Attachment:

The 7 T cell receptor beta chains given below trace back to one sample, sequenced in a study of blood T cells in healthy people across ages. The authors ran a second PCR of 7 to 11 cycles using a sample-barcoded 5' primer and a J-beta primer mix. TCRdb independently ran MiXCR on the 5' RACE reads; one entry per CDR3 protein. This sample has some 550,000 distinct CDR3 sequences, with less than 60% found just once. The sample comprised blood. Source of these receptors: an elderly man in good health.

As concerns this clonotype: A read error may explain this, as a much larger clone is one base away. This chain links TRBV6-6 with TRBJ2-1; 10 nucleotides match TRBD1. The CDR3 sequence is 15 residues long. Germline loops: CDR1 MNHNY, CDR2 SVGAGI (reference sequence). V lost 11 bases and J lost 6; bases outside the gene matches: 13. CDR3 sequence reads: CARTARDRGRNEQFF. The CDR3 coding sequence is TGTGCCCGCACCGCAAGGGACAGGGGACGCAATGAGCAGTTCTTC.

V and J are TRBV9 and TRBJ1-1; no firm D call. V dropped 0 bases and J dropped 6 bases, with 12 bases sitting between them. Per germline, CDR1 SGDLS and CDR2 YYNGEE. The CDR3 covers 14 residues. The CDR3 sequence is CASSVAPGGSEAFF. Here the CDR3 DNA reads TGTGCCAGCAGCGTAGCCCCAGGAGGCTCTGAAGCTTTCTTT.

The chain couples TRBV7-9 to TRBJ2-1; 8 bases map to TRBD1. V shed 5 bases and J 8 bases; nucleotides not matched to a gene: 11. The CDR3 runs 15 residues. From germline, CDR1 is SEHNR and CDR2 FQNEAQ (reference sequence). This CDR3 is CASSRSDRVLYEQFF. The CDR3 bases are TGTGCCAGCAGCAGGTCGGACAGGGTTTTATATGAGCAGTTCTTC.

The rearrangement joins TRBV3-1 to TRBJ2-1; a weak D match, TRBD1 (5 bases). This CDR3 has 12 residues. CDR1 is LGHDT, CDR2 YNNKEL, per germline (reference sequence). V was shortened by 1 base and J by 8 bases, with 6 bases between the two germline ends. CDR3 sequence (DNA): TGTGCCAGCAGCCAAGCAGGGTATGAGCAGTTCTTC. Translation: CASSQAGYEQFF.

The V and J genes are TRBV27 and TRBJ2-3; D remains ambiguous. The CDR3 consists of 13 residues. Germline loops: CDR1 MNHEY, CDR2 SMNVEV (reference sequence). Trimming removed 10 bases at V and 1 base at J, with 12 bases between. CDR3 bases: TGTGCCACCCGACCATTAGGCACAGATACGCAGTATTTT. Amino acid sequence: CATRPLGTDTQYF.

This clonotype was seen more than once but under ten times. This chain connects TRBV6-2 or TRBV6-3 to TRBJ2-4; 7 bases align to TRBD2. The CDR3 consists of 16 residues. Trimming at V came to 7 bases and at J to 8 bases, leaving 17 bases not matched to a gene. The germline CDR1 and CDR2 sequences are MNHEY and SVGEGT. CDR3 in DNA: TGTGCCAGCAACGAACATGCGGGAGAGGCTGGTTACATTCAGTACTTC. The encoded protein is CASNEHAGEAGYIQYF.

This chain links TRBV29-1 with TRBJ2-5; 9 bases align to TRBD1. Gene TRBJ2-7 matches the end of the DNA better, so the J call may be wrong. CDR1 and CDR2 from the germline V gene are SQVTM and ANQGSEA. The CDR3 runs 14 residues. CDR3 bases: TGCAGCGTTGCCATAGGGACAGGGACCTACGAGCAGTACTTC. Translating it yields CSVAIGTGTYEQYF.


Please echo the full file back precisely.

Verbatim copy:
The 7 T cell receptor beta chains given below trace back to one sample, sequenced in a study of blood T cells in healthy people across ages. The authors ran a second PCR of 7 to 11 cycles using a sample-barcoded 5' primer and a J-beta primer mix. TCRdb independently ran MiXCR on the 5' RACE reads; one entry per CDR3 protein. This sample has some 550,000 distinct CDR3 sequences, with less than 60% found just once. The sample comprised blood. Source of these receptors: an elderly man in good health.

As concerns this clonotype: A read error may explain this, as a much larger clone is one base away. This chain links TRBV6-6 with TRBJ2-1; 10 nucleotides match TRBD1. The CDR3 sequence is 15 residues long. Germline loops: CDR1 MNHNY, CDR2 SVGAGI (reference sequence). V lost 11 bases and J lost 6; bases outside the gene matches: 13. CDR3 sequence reads: CARTARDRGRNEQFF. The CDR3 coding sequence is TGTGCCCGCACCGCAAGGGACAGGGGACGCAATGAGCAGTTCTTC.

V and J are TRBV9 and TRBJ1-1; no firm D call. V dropped 0 bases and J dropped 6 bases, with 12 bases sitting between them. Per germline, CDR1 SGDLS and CDR2 YYNGEE. The CDR3 covers 14 residues. The CDR3 sequence is CASSVAPGGSEAFF. Here the CDR3 DNA reads TGTGCCAGCAGCGTAGCCCCAGGAGGCTCTGAAGCTTTCTTT.

The chain couples TRBV7-9 to TRBJ2-1; 8 bases map to TRBD1. V shed 5 bases and J 8 bases; nucleotides not matched to a gene: 11. The CDR3 runs 15 residues. From germline, CDR1 is SEHNR and CDR2 FQNEAQ (reference sequence). This CDR3 is CASSRSDRVLYEQFF. The CDR3 bases are TGTGCCAGCAGCAGGTCGGACAGGGTTTTATATGAGCAGTTCTTC.

The rearrangement joins TRBV3-1 to TRBJ2-1; a weak D match, TRBD1 (5 bases). This CDR3 has 12 residues. CDR1 is LGHDT, CDR2 YNNKEL, per germline (reference sequence). V was shortened by 1 base and J by 8 bases, with 6 bases between the two germline ends. CDR3 sequence (DNA): TGTGCCAGCAGCCAAGCAGGGTATGAGCAGTTCTTC. Translation: CASSQAGYEQFF.

The V and J genes are TRBV27 and TRBJ2-3; D remains ambiguous. The CDR3 consists of 13 residues. Germline loops: CDR1 MNHEY, CDR2 SMNVEV (reference sequence). Trimming removed 10 bases at V and 1 base at J, with 12 bases between. CDR3 bases: TGTGCCACCCGACCATTAGGCACAGATACGCAGTATTTT. Amino acid sequence: CATRPLGTDTQYF.

This clonotype was seen more than once but under ten times. This chain connects TRBV6-2 or TRBV6-3 to TRBJ2-4; 7 bases align to TRBD2. The CDR3 consists of 16 residues. Trimming at V came to 7 bases and at J to 8 bases, leaving 17 bases not matched to a gene. The germline CDR1 and CDR2 sequences are MNHEY and SVGEGT. CDR3 in DNA: TGTGCCAGCAACGAACATGCGGGAGAGGCTGGTTACATTCAGTACTTC. The encoded protein is CASNEHAGEAGYIQYF.

This chain links TRBV29-1 with TRBJ2-5; 9 bases align to TRBD1. Gene TRBJ2-7 matches the end of the DNA better, so the J call may be wrong. CDR1 and CDR2 from the germline V gene are SQVTM and ANQGSEA. The CDR3 runs 14 residues. CDR3 bases: TGCAGCGTTGCCATAGGGACAGGGACCTACGAGCAGTACTTC. Translating it yields CSVAIGTGTYEQYF.